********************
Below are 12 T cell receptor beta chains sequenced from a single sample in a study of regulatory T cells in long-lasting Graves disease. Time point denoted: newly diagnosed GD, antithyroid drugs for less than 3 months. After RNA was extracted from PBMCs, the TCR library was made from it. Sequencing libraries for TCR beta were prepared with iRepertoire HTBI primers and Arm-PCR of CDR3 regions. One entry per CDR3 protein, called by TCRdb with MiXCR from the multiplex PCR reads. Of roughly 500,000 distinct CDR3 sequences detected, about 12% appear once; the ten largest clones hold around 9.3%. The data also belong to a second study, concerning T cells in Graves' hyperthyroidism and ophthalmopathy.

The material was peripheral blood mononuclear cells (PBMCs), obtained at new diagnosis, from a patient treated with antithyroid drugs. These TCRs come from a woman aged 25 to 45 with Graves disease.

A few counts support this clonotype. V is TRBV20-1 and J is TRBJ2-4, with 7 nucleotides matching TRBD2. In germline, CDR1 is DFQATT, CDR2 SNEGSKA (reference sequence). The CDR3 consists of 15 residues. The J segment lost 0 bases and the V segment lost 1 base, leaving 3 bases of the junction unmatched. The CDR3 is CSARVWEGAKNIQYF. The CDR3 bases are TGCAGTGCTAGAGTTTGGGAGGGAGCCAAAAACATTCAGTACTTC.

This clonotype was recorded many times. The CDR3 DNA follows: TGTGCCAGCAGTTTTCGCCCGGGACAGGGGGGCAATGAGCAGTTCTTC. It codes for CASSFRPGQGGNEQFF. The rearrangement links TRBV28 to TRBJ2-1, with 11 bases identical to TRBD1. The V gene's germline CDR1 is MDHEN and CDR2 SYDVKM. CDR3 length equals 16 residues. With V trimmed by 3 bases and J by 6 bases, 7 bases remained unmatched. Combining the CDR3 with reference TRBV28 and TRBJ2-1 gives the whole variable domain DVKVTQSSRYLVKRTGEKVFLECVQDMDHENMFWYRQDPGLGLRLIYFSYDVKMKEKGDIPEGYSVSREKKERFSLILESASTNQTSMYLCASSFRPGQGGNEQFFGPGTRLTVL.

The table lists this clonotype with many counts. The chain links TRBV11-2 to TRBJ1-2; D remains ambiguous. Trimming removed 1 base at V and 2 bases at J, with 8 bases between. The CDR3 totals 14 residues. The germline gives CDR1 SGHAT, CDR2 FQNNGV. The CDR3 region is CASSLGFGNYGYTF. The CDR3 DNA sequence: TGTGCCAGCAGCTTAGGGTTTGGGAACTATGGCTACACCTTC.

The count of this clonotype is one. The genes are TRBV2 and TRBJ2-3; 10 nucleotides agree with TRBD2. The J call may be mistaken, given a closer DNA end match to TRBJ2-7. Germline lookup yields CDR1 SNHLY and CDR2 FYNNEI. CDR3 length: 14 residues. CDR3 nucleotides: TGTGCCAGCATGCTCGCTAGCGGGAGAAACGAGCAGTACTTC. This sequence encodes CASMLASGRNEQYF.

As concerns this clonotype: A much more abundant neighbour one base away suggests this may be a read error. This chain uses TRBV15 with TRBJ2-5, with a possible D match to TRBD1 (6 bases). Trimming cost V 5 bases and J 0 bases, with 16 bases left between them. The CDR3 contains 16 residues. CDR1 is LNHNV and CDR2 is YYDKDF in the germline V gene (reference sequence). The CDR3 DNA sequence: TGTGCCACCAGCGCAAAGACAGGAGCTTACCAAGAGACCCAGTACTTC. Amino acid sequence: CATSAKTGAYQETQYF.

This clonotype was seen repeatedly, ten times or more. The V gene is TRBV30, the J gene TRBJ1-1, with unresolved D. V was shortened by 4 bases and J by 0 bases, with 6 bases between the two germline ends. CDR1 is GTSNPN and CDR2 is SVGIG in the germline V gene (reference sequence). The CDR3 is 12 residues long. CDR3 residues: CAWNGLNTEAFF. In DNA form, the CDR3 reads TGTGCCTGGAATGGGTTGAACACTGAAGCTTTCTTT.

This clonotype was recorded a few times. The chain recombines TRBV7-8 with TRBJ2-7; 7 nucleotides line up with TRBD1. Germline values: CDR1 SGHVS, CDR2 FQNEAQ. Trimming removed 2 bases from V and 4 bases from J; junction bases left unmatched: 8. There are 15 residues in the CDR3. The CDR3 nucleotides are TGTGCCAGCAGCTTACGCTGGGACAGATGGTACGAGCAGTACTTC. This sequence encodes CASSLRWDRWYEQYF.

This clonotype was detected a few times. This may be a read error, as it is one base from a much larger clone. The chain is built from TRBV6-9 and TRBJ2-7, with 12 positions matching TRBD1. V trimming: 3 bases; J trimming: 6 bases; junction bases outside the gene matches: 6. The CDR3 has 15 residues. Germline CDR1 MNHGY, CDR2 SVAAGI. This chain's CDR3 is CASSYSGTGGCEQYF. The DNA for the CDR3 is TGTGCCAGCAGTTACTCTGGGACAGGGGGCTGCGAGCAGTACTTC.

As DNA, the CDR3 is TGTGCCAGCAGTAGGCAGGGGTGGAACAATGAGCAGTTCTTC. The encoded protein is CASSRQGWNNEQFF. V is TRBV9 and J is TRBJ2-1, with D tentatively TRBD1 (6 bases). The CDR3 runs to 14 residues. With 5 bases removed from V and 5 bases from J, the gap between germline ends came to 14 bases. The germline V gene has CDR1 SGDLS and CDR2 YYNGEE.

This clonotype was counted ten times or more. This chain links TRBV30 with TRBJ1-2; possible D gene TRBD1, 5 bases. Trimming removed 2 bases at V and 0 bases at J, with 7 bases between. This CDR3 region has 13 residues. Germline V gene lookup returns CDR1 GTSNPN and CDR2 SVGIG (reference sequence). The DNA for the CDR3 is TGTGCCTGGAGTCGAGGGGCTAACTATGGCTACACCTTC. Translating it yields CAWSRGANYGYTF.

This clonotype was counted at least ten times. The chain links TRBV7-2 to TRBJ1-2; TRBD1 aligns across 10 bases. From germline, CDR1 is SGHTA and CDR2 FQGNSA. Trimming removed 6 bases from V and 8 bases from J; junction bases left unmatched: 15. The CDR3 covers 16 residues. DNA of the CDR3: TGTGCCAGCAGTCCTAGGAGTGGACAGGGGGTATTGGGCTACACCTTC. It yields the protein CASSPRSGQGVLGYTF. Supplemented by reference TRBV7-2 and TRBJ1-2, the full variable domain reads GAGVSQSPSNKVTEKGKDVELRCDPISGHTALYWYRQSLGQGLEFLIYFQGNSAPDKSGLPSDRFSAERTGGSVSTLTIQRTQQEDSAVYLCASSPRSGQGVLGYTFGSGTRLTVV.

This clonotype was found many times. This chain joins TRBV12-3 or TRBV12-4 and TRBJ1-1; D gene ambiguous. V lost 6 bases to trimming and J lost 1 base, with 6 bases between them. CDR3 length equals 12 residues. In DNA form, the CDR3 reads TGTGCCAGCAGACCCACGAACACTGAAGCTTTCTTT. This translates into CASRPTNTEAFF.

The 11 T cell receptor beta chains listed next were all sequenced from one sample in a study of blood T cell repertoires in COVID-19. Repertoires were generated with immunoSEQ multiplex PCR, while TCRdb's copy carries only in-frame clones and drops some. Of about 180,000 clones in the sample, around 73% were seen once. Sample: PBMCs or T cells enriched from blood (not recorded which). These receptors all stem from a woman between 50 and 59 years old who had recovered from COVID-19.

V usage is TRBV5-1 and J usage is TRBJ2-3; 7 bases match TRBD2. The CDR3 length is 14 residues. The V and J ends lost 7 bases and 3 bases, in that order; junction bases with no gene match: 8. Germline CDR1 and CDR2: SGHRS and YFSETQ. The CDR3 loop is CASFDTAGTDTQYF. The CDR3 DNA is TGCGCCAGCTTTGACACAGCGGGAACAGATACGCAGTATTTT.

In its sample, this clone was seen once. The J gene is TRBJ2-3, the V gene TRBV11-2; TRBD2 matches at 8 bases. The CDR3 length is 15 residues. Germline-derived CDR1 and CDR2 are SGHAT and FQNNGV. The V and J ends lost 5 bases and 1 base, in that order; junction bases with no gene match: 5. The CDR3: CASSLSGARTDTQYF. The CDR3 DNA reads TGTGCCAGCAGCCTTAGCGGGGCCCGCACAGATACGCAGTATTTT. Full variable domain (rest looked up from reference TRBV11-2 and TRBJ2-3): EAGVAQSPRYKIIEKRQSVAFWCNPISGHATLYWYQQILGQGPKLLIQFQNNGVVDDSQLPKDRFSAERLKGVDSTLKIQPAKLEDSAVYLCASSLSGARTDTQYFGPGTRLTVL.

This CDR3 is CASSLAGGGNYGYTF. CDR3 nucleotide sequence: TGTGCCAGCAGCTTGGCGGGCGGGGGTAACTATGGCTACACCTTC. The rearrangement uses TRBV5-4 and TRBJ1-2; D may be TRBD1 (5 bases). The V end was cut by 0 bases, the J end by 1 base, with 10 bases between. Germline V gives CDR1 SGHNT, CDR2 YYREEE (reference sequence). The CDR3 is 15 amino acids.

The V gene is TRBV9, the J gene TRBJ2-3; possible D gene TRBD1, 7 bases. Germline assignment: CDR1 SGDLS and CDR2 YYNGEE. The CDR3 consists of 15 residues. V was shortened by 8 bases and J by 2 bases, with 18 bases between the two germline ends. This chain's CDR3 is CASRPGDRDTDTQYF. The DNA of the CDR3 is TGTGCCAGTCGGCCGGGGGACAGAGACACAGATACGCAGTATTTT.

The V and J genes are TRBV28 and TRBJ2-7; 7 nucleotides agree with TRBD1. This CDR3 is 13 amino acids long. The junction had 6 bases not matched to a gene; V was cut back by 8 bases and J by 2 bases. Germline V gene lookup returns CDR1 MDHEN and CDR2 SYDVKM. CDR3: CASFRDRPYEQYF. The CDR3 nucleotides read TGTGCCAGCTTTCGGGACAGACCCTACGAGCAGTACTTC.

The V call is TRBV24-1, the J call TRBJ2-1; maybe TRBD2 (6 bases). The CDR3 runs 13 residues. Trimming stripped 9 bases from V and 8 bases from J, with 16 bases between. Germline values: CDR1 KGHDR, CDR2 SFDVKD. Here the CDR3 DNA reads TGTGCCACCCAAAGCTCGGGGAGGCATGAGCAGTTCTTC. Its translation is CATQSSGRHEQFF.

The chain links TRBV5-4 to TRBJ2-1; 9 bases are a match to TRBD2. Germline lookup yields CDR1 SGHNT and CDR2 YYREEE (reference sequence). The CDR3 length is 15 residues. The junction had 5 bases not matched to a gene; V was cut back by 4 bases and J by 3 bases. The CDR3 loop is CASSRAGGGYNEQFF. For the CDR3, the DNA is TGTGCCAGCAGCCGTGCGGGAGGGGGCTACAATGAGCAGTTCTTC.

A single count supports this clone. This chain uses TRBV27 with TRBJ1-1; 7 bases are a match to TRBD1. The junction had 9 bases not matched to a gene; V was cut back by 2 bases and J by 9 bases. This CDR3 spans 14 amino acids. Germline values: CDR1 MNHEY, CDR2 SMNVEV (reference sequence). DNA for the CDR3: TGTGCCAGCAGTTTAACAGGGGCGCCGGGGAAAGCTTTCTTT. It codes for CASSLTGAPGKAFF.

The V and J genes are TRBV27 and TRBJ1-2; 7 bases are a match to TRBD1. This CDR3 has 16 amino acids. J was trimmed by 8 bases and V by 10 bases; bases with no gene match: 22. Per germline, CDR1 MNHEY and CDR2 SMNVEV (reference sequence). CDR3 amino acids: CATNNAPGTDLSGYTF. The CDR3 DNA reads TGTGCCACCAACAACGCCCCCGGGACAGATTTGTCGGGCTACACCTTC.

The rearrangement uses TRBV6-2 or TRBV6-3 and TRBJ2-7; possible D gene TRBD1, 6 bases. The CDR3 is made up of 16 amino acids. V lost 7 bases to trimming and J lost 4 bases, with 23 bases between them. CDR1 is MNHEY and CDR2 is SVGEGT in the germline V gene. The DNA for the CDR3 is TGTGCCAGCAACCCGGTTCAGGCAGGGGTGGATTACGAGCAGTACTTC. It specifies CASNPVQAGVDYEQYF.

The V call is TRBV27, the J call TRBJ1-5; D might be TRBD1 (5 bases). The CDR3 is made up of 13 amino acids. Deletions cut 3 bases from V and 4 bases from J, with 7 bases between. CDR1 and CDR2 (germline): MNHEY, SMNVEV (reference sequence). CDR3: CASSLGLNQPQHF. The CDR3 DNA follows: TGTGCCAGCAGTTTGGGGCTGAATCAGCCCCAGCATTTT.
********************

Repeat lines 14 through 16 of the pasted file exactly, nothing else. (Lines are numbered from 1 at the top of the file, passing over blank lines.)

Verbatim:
This clonotype was found many times. This chain joins TRBV12-3 or TRBV12-4 and TRBJ1-1; D gene ambiguous. V lost 6 bases to trimming and J lost 1 base, with 6 bases between them. CDR3 length equals 12 residues. In DNA form, the CDR3 reads TGTGCCAGCAGACCCACGAACACTGAAGCTTTCTTT. This translates into CASRPTNTEAFF.

The 11 T cell receptor beta chains listed next were all sequenced from one sample in a study of blood T cell repertoires in COVID-19. Repertoires were generated with immunoSEQ multiplex PCR, while TCRdb's copy carries only in-frame clones and drops some. Of about 180,000 clones in the sample, around 73% were seen once. Sample: PBMCs or T cells enriched from blood (not recorded which). These receptors all stem from a woman between 50 and 59 years old who had recovered from COVID-19.

V usage is TRBV5-1 and J usage is TRBJ2-3; 7 bases match TRBD2. The CDR3 length is 14 residues. The V and J ends lost 7 bases and 3 bases, in that order; junction bases with no gene match: 8. Germline CDR1 and CDR2: SGHRS and YFSETQ. The CDR3 loop is CASFDTAGTDTQYF. The CDR3 DNA is TGCGCCAGCTTTGACACAGCGGGAACAGATACGCAGTATTTT.